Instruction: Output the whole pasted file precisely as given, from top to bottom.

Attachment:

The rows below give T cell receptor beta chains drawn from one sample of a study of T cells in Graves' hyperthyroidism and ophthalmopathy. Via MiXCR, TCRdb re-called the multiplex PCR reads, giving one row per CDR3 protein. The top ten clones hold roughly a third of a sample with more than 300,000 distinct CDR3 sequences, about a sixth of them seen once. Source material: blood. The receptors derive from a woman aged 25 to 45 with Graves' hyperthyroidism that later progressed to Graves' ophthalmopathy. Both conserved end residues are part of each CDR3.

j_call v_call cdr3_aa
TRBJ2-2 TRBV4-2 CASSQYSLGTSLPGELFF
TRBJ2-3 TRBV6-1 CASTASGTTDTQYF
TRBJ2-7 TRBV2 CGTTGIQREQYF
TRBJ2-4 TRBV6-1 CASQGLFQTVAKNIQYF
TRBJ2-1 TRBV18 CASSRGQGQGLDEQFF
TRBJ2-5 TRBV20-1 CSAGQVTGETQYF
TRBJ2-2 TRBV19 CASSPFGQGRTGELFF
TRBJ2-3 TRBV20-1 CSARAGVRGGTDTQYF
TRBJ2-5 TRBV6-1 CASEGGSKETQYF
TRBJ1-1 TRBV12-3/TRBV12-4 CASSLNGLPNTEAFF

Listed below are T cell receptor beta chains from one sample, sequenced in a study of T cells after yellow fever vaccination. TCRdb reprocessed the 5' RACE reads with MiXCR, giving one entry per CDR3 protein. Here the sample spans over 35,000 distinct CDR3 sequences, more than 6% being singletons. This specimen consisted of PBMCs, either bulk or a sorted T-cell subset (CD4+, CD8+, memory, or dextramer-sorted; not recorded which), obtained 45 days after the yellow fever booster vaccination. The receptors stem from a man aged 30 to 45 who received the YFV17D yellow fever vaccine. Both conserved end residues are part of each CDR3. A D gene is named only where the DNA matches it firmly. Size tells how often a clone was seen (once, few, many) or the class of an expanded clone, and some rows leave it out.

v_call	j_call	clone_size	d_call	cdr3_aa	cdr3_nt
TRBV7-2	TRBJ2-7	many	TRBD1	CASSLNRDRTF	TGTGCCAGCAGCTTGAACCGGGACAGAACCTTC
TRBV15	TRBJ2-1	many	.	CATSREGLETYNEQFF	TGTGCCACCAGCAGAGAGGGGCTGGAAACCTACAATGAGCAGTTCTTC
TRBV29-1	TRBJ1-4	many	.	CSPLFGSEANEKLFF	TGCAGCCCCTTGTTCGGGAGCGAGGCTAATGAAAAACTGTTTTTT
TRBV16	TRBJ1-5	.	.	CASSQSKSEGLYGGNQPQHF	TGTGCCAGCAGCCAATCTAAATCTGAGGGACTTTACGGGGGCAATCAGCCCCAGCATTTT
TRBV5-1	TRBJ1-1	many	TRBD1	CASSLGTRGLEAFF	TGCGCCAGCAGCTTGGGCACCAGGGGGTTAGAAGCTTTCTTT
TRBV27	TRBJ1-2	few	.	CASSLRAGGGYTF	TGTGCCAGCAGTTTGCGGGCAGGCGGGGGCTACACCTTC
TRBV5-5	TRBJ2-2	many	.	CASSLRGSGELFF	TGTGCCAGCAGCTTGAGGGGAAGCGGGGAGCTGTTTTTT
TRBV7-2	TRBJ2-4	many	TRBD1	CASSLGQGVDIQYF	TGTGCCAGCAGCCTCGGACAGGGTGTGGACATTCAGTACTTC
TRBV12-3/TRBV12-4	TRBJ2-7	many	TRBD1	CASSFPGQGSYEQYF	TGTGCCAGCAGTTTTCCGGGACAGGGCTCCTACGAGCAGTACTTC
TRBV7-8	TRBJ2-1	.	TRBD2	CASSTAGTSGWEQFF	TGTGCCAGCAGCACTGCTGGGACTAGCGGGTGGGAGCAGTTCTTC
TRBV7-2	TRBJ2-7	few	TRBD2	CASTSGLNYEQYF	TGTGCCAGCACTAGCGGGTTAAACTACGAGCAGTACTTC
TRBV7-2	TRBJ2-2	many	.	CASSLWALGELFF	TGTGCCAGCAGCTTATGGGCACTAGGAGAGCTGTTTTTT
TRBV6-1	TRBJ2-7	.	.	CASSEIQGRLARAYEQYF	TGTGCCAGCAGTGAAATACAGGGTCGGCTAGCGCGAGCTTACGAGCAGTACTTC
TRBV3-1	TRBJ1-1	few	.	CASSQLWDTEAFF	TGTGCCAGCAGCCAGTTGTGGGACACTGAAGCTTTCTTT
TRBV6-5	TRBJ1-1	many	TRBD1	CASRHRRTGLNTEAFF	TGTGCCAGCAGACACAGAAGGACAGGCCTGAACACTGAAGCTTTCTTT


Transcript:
The rows below give T cell receptor beta chains drawn from one sample of a study of T cells in Graves' hyperthyroidism and ophthalmopathy. Via MiXCR, TCRdb re-called the multiplex PCR reads, giving one row per CDR3 protein. The top ten clones hold roughly a third of a sample with more than 300,000 distinct CDR3 sequences, about a sixth of them seen once. Source material: blood. The receptors derive from a woman aged 25 to 45 with Graves' hyperthyroidism that later progressed to Graves' ophthalmopathy. Both conserved end residues are part of each CDR3.

j_call v_call cdr3_aa
TRBJ2-2 TRBV4-2 CASSQYSLGTSLPGELFF
TRBJ2-3 TRBV6-1 CASTASGTTDTQYF
TRBJ2-7 TRBV2 CGTTGIQREQYF
TRBJ2-4 TRBV6-1 CASQGLFQTVAKNIQYF
TRBJ2-1 TRBV18 CASSRGQGQGLDEQFF
TRBJ2-5 TRBV20-1 CSAGQVTGETQYF
TRBJ2-2 TRBV19 CASSPFGQGRTGELFF
TRBJ2-3 TRBV20-1 CSARAGVRGGTDTQYF
TRBJ2-5 TRBV6-1 CASEGGSKETQYF
TRBJ1-1 TRBV12-3/TRBV12-4 CASSLNGLPNTEAFF

Listed below are T cell receptor beta chains from one sample, sequenced in a study of T cells after yellow fever vaccination. TCRdb reprocessed the 5' RACE reads with MiXCR, giving one entry per CDR3 protein. Here the sample spans over 35,000 distinct CDR3 sequences, more than 6% being singletons. This specimen consisted of PBMCs, either bulk or a sorted T-cell subset (CD4+, CD8+, memory, or dextramer-sorted; not recorded which), obtained 45 days after the yellow fever booster vaccination. The receptors stem from a man aged 30 to 45 who received the YFV17D yellow fever vaccine. Both conserved end residues are part of each CDR3. A D gene is named only where the DNA matches it firmly. Size tells how often a clone was seen (once, few, many) or the class of an expanded clone, and some rows leave it out.

v_call	j_call	clone_size	d_call	cdr3_aa	cdr3_nt
TRBV7-2	TRBJ2-7	many	TRBD1	CASSLNRDRTF	TGTGCCAGCAGCTTGAACCGGGACAGAACCTTC
TRBV15	TRBJ2-1	many	.	CATSREGLETYNEQFF	TGTGCCACCAGCAGAGAGGGGCTGGAAACCTACAATGAGCAGTTCTTC
TRBV29-1	TRBJ1-4	many	.	CSPLFGSEANEKLFF	TGCAGCCCCTTGTTCGGGAGCGAGGCTAATGAAAAACTGTTTTTT
TRBV16	TRBJ1-5	.	.	CASSQSKSEGLYGGNQPQHF	TGTGCCAGCAGCCAATCTAAATCTGAGGGACTTTACGGGGGCAATCAGCCCCAGCATTTT
TRBV5-1	TRBJ1-1	many	TRBD1	CASSLGTRGLEAFF	TGCGCCAGCAGCTTGGGCACCAGGGGGTTAGAAGCTTTCTTT
TRBV27	TRBJ1-2	few	.	CASSLRAGGGYTF	TGTGCCAGCAGTTTGCGGGCAGGCGGGGGCTACACCTTC
TRBV5-5	TRBJ2-2	many	.	CASSLRGSGELFF	TGTGCCAGCAGCTTGAGGGGAAGCGGGGAGCTGTTTTTT
TRBV7-2	TRBJ2-4	many	TRBD1	CASSLGQGVDIQYF	TGTGCCAGCAGCCTCGGACAGGGTGTGGACATTCAGTACTTC
TRBV12-3/TRBV12-4	TRBJ2-7	many	TRBD1	CASSFPGQGSYEQYF	TGTGCCAGCAGTTTTCCGGGACAGGGCTCCTACGAGCAGTACTTC
TRBV7-8	TRBJ2-1	.	TRBD2	CASSTAGTSGWEQFF	TGTGCCAGCAGCACTGCTGGGACTAGCGGGTGGGAGCAGTTCTTC
TRBV7-2	TRBJ2-7	few	TRBD2	CASTSGLNYEQYF	TGTGCCAGCACTAGCGGGTTAAACTACGAGCAGTACTTC
TRBV7-2	TRBJ2-2	many	.	CASSLWALGELFF	TGTGCCAGCAGCTTATGGGCACTAGGAGAGCTGTTTTTT
TRBV6-1	TRBJ2-7	.	.	CASSEIQGRLARAYEQYF	TGTGCCAGCAGTGAAATACAGGGTCGGCTAGCGCGAGCTTACGAGCAGTACTTC
TRBV3-1	TRBJ1-1	few	.	CASSQLWDTEAFF	TGTGCCAGCAGCCAGTTGTGGGACACTGAAGCTTTCTTT
TRBV6-5	TRBJ1-1	many	TRBD1	CASRHRRTGLNTEAFF	TGTGCCAGCAGACACAGAAGGACAGGCCTGAACACTGAAGCTTTCTTT